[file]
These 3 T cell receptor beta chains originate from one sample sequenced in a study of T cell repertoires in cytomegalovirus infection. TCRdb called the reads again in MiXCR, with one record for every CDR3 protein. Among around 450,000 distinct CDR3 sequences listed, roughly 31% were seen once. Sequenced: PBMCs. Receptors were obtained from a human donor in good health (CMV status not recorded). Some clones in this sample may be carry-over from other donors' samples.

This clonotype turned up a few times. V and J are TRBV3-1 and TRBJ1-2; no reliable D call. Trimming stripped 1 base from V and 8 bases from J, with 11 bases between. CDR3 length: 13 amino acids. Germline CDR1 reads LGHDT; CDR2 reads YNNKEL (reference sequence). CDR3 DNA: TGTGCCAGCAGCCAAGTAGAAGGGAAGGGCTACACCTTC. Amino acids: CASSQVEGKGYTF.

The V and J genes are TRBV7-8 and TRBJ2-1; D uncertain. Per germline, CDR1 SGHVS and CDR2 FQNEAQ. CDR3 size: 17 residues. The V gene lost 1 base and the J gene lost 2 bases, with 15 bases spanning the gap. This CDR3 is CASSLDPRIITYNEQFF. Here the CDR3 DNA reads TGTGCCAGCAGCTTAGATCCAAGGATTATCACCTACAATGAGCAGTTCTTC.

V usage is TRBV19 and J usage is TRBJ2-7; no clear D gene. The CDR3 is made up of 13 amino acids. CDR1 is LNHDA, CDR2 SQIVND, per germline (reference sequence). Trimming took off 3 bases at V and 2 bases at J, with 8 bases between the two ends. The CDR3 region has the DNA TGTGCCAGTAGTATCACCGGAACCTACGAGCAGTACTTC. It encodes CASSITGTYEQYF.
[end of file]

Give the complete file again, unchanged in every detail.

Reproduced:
These 3 T cell receptor beta chains originate from one sample sequenced in a study of T cell repertoires in cytomegalovirus infection. TCRdb called the reads again in MiXCR, with one record for every CDR3 protein. Among around 450,000 distinct CDR3 sequences listed, roughly 31% were seen once. Sequenced: PBMCs. Receptors were obtained from a human donor in good health (CMV status not recorded). Some clones in this sample may be carry-over from other donors' samples.

This clonotype turned up a few times. V and J are TRBV3-1 and TRBJ1-2; no reliable D call. Trimming stripped 1 base from V and 8 bases from J, with 11 bases between. CDR3 length: 13 amino acids. Germline CDR1 reads LGHDT; CDR2 reads YNNKEL (reference sequence). CDR3 DNA: TGTGCCAGCAGCCAAGTAGAAGGGAAGGGCTACACCTTC. Amino acids: CASSQVEGKGYTF.

The V and J genes are TRBV7-8 and TRBJ2-1; D uncertain. Per germline, CDR1 SGHVS and CDR2 FQNEAQ. CDR3 size: 17 residues. The V gene lost 1 base and the J gene lost 2 bases, with 15 bases spanning the gap. This CDR3 is CASSLDPRIITYNEQFF. Here the CDR3 DNA reads TGTGCCAGCAGCTTAGATCCAAGGATTATCACCTACAATGAGCAGTTCTTC.

V usage is TRBV19 and J usage is TRBJ2-7; no clear D gene. The CDR3 is made up of 13 amino acids. CDR1 is LNHDA, CDR2 SQIVND, per germline (reference sequence). Trimming took off 3 bases at V and 2 bases at J, with 8 bases between the two ends. The CDR3 region has the DNA TGTGCCAGTAGTATCACCGGAACCTACGAGCAGTACTTC. It encodes CASSITGTYEQYF.